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Empirical Models of Inattentive Adjustment

Michael Woodford (), Luminita Stevens and Mel Win Khaw
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Mel Win Khaw: Columbia University

No 868, 2017 Meeting Papers from Society for Economic Dynamics

Abstract: We consider empirical tests for a class of models of discrete adjustment in which both the decision when to adjust and the decision where to move conditional on adjustment are assumed to be optimal, but in terms of an objective that includes costs of paying closer attention to both decisions. The particular theory of attention costs that we consider is based on the theory of "rational inattention" proposed by Sims (2003, 2011) and applied to the discrete adjustment of firms' pricing policies by Woodford (2009) and Stevens (2015). We generalize the models of inattentive adjustment used in the latter two papers by relaxing the assumption that agents learn the true state upon adjustment, and by introducing the possibility of intrinsic preference for particular actions. We contrast the implications of this extended model with other models of inattention and with models that feature relative-entropy "control costs," like that of Costain and Nakov (2014).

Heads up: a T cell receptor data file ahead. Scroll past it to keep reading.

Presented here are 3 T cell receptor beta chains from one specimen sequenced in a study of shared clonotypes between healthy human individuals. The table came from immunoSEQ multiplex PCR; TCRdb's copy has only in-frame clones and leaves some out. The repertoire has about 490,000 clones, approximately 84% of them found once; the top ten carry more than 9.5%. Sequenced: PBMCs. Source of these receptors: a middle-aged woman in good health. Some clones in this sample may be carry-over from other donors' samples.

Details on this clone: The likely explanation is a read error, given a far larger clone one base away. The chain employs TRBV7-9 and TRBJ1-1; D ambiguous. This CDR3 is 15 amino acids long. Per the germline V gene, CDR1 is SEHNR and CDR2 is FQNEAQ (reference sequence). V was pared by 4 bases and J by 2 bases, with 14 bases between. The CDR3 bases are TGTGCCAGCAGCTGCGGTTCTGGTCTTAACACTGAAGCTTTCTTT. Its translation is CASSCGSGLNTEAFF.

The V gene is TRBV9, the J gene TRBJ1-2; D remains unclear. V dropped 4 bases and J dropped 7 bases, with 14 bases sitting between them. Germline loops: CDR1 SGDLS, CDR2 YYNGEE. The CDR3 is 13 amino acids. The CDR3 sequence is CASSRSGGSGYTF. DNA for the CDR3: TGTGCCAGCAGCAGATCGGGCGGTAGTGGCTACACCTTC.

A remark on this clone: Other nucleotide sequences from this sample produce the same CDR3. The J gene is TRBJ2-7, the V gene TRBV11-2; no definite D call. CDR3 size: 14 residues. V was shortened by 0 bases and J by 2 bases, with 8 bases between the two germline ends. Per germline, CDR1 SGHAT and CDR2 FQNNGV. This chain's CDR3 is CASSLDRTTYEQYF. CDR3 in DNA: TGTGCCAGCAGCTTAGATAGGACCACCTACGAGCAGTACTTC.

Date: 2017
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